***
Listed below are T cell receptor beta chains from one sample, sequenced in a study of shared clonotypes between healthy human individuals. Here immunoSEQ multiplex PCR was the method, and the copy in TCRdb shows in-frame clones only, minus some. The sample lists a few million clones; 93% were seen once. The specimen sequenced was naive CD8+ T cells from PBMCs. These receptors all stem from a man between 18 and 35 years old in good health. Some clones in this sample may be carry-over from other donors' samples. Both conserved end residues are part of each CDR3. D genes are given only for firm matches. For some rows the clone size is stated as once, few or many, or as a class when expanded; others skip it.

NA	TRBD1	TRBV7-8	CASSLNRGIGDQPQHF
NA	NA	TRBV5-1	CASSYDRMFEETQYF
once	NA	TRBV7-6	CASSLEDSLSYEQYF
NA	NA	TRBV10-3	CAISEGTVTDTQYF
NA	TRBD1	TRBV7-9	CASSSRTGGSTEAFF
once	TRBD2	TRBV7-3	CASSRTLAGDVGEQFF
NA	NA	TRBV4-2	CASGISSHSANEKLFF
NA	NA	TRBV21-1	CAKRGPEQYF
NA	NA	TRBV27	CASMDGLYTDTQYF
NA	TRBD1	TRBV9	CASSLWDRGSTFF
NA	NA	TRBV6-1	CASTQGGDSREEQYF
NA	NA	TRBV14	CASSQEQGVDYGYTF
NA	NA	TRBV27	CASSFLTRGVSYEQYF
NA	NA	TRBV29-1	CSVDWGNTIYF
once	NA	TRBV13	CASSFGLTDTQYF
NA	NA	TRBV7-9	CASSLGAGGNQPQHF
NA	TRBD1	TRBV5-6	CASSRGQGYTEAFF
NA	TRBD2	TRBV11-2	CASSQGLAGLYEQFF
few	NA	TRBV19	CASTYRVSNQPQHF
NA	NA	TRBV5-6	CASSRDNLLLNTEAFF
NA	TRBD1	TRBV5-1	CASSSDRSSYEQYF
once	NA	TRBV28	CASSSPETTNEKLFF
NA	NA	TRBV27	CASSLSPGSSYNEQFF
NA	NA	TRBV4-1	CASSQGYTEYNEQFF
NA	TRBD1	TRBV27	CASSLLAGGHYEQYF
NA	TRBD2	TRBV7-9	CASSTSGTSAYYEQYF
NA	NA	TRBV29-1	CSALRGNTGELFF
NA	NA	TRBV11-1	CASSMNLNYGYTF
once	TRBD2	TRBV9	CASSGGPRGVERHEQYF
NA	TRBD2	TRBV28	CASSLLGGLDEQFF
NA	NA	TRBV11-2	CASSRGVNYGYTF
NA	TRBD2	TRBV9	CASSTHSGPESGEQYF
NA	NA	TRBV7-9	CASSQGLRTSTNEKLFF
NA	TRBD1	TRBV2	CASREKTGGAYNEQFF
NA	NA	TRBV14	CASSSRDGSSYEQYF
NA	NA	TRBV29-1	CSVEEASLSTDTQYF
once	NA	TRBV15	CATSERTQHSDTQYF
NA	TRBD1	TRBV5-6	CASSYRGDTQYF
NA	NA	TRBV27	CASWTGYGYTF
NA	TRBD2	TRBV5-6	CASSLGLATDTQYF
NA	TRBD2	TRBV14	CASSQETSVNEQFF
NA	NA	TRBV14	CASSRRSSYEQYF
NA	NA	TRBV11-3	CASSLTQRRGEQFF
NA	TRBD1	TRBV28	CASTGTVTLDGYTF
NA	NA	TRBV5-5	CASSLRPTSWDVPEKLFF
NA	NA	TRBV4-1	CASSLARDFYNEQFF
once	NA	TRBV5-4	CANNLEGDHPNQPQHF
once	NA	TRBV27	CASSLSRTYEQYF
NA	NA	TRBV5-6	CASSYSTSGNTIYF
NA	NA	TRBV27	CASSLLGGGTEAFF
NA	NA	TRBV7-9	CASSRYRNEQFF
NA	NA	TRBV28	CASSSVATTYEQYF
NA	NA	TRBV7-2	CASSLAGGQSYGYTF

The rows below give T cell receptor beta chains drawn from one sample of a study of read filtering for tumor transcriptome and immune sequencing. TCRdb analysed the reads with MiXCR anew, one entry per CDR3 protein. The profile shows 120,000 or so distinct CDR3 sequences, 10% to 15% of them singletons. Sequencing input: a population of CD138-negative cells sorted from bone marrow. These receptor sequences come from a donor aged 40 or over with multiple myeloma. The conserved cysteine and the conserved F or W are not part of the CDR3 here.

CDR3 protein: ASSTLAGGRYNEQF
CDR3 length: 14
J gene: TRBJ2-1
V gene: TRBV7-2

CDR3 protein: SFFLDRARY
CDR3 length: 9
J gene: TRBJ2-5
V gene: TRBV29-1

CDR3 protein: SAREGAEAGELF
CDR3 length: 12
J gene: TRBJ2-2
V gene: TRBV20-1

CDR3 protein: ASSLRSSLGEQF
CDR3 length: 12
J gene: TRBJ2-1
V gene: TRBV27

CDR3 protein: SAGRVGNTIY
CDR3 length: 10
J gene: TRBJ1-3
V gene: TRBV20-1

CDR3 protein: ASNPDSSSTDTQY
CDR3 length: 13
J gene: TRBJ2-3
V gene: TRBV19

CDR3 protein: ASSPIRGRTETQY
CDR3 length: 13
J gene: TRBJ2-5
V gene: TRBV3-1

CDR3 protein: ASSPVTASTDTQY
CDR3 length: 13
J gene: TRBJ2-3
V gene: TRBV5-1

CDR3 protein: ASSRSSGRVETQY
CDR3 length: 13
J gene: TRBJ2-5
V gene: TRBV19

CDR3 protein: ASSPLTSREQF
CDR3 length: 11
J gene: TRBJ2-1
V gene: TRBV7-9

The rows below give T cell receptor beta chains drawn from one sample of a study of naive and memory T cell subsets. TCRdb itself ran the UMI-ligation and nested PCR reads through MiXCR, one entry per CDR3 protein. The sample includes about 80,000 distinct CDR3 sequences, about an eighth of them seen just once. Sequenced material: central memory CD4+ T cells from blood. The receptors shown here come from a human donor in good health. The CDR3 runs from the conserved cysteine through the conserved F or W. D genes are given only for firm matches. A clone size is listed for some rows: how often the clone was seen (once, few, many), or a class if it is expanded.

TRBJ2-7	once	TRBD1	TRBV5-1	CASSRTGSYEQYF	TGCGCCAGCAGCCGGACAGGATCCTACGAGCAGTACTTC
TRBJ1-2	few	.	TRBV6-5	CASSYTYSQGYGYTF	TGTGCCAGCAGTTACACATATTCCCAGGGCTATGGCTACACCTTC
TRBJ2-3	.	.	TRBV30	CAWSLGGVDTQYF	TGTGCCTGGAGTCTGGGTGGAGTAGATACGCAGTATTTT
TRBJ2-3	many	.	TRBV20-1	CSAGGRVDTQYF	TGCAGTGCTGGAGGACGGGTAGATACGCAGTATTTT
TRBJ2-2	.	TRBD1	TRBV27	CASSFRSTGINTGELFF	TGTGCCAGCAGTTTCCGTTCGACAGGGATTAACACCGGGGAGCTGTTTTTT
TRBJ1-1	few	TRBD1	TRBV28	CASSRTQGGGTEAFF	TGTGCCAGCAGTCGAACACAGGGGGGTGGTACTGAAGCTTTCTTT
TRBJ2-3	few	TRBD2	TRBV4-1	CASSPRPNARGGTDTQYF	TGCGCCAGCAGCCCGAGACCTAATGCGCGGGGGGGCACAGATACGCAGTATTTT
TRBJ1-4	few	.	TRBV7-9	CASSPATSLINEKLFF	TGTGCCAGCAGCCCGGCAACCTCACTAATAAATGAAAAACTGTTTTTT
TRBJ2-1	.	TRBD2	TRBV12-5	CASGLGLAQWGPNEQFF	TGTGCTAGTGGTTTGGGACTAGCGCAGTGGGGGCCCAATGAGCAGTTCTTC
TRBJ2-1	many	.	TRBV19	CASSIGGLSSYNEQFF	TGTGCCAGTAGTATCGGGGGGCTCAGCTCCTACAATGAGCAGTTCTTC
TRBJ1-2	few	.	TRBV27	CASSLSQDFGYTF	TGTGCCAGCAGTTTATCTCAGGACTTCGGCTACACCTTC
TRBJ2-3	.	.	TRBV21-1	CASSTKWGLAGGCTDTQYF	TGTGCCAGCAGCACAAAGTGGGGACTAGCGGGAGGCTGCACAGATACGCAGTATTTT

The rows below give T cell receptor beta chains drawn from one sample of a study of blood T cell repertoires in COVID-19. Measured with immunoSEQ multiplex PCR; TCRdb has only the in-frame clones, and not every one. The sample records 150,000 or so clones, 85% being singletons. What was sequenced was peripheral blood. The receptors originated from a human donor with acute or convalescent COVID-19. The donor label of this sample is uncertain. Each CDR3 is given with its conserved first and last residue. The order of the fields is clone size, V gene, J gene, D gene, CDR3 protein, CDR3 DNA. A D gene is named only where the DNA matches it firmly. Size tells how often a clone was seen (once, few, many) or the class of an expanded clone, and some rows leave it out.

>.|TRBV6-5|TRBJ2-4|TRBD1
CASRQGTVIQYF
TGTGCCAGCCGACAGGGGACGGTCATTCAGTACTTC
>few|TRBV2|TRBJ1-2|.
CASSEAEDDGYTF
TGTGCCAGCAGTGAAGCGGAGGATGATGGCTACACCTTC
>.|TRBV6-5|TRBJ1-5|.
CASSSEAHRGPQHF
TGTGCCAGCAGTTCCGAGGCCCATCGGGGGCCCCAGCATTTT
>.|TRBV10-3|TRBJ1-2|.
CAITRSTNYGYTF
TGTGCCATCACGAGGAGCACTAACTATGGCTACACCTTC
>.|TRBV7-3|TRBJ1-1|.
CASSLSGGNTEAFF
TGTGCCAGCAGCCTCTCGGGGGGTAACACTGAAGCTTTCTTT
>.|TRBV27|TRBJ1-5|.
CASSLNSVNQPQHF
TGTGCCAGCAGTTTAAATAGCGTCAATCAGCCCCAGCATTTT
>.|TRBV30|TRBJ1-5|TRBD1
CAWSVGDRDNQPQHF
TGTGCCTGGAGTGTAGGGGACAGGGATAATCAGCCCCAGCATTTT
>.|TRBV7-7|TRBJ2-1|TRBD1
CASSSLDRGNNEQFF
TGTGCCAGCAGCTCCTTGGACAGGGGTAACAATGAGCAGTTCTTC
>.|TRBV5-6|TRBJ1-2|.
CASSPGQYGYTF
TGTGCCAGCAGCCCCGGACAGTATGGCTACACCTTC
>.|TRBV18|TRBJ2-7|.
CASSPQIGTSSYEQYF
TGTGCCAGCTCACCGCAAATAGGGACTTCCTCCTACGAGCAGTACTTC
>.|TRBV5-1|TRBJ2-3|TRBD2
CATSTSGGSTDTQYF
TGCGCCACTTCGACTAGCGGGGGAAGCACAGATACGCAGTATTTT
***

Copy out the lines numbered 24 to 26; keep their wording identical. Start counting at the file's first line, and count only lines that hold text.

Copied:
NA	NA	TRBV27	CASSLSPGSSYNEQFF
NA	NA	TRBV4-1	CASSQGYTEYNEQFF
NA	TRBD1	TRBV27	CASSLLAGGHYEQYF